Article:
Have you ever seen a sewing desk waiting for a new life, but you didn’t know what to do with it? Even though I love to sew, these old desks aren’t able to hold our new sewing machines without a lot of changes made to the desk. If you are lucky enough to find a sewing desk, with a working sewing machine AND you love to sew but don’t have a working machine, this would be a gold mine! But there are few that fit into that description.
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SO what do you do? Well, you’ve come to the right place! And the fix is easier than you would think!
Open up the hinged top of the desk and unscrew the hinges until it is detached from the desk. Once it is detached, you will easily be able to flip the whole desk over onto it’s top without worrying about the hinged top opening up on you.
Next remove the screws that are holding the top onto the base and legs. I have seen one where the base had pocket holes with screws holding on the top, and another where the corner braces holding on the legs also had screws holding on the top. Either way, find the screws that are holding your top piece on and unscrew those.
You should now have three pieces. The top part that used to open up, the top part with the big sewing machine hole, and the base with the legs attached.
Because there used to be hinges on the top swinging piece, (if you haven’t removed them, do so now) there are some holes that need to be filled in. Mix up a bit of Bondo and fill in the holes with your putty knife. I use the multi-purpose Bondo. It comes with a can and a little tube of hardener. Follow the ratio and directions on the can, but don’t make it until you are ready to slather it into your holes. Making sure to keep it as smooth as possible so you don’t have to sand extra once it is dry. Bondo stinks, so make sure you are outside in a well ventilated area, but this stuff sure works wonders where wood filler can’t.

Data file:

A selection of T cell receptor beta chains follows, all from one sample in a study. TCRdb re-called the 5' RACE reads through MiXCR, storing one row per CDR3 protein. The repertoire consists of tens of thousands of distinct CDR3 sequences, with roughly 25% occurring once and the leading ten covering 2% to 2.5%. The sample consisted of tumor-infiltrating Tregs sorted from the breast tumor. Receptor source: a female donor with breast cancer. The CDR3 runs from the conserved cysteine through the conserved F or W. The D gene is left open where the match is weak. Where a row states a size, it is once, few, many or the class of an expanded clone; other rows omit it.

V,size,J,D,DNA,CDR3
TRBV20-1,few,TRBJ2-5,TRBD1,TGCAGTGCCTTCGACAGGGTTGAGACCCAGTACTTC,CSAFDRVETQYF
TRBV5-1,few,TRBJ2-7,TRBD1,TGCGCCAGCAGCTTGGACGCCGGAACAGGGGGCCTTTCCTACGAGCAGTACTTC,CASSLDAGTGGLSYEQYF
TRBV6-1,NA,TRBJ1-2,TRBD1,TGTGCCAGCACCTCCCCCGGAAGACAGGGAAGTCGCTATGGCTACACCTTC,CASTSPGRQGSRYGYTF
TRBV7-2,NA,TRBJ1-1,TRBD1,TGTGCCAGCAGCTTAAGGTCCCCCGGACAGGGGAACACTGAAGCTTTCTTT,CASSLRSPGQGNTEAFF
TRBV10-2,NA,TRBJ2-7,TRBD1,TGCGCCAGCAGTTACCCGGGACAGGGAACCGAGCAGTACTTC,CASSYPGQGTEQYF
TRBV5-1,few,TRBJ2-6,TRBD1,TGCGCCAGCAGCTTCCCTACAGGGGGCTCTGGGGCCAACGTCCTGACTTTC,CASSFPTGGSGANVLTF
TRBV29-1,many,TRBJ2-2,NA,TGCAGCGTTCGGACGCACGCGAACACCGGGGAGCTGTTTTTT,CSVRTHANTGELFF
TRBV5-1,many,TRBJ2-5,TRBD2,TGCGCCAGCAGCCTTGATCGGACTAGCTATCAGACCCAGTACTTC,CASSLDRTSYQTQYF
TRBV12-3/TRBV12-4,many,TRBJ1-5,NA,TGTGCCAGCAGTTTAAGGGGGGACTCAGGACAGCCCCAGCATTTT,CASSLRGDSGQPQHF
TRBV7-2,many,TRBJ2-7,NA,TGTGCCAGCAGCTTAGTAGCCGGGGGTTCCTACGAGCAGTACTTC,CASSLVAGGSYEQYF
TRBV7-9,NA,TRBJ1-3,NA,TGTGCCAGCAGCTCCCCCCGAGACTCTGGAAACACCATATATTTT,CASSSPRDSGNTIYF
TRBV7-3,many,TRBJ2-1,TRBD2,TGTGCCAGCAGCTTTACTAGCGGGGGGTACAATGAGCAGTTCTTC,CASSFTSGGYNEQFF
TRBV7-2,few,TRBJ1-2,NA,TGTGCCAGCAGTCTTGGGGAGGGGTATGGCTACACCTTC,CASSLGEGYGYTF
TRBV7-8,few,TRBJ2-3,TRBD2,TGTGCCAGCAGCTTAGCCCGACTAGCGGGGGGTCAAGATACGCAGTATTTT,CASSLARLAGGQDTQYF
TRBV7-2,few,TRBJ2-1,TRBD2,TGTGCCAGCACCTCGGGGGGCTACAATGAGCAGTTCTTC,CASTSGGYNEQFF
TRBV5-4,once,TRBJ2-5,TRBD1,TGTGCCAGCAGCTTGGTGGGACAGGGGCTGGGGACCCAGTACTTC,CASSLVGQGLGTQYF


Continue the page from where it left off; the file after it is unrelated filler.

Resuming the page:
Once the Bondo is dry, (give it at least a couple of hours, depending on your climate and how much hardener you mixed in) get out your electric sander (hand sanding would take AGES!!) and go to work making it all level and smooth.
You can now attach the top part (that doesn’t have the big hole) onto the base. Simply use the hardware and screws that held the old top (the one with a huge hole) onto the base. Make sure to measure and line it up so your new top is centered on the base.
That’s all there is to it! Now go grab your paint and create something beautiful!
For this particular desk, I used Sweet Pickins Milk Paint in Curry and Minwax Gel Stain in Aged Oak.
To get a crisp clean look, I taped off the top of the legs so no paint got to them.
To get a more crackling old look I brushed on a coat of shellac, then right away brushed on Sweet Pickins Milk Paint. After 2 coats it was perfect. I used my clean putty knife to get it to chip a bit and removed the tape from the legs.
After wiping down the legs I used an old cut up shirt to apply the Gel Stain. I wiped stain on, and after a couple of minutes, wiped some of it back off with a cleaner rag.
Once dry, it all received 3 coats of Varethane Polyurethane in Satin.
See gel stain in action with this tutorial on how to stain wood darker.
The chair was another find from a different day, but you would never know that it wasn’t made to go with the desk. Since the chair was the same color of wood as the desk originally was, it received the same treatment as the desk legs.
This table is now ready to be a small desk, perfect for a child or teenager, or even a tall nightstand for your tall bed -OR- even a small entry table! There are so many possibilities with these old sewing desks!
What would you do with a re-purposed sewing desk?